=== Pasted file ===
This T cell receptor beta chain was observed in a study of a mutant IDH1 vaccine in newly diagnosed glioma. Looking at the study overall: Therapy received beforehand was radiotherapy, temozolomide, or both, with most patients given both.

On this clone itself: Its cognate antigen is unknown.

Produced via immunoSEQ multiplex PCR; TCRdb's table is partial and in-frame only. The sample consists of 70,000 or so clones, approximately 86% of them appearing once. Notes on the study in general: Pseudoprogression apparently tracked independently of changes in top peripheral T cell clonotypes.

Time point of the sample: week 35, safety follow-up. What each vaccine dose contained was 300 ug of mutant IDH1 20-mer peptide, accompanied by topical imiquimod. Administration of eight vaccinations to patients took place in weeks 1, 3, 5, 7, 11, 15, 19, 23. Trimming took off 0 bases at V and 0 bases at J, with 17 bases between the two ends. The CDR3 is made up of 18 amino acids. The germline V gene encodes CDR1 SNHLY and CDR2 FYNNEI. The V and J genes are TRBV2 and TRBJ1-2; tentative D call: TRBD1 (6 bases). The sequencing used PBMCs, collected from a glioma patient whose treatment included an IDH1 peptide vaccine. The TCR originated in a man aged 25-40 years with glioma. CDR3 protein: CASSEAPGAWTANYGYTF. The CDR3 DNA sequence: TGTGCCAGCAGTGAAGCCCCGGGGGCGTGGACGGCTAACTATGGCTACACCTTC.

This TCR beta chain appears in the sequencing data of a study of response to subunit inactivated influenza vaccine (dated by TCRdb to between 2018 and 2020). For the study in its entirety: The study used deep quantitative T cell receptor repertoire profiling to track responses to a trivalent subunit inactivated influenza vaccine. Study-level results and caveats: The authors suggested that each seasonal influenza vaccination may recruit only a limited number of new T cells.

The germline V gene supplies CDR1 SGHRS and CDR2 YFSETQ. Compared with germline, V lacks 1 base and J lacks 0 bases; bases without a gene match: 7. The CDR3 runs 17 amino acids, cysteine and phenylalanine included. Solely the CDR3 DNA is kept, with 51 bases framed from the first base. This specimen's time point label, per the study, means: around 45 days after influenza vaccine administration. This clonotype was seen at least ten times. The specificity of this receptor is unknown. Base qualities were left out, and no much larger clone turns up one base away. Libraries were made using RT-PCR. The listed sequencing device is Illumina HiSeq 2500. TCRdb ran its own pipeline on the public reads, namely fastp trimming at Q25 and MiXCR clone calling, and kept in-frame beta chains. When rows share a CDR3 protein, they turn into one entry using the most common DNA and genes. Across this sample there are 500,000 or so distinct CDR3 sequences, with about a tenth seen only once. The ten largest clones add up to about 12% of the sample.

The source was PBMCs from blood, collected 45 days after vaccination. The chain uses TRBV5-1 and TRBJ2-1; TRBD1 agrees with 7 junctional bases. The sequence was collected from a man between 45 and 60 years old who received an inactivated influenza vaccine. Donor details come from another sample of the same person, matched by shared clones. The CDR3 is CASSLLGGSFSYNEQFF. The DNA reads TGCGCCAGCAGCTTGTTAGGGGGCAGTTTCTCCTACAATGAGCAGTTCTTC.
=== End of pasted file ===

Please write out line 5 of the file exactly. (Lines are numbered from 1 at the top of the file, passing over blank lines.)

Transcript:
This TCR beta chain appears in the sequencing data of a study of response to subunit inactivated influenza vaccine (dated by TCRdb to between 2018 and 2020). For the study in its entirety: The study used deep quantitative T cell receptor repertoire profiling to track responses to a trivalent subunit inactivated influenza vaccine. Study-level results and caveats: The authors suggested that each seasonal influenza vaccination may recruit only a limited number of new T cells.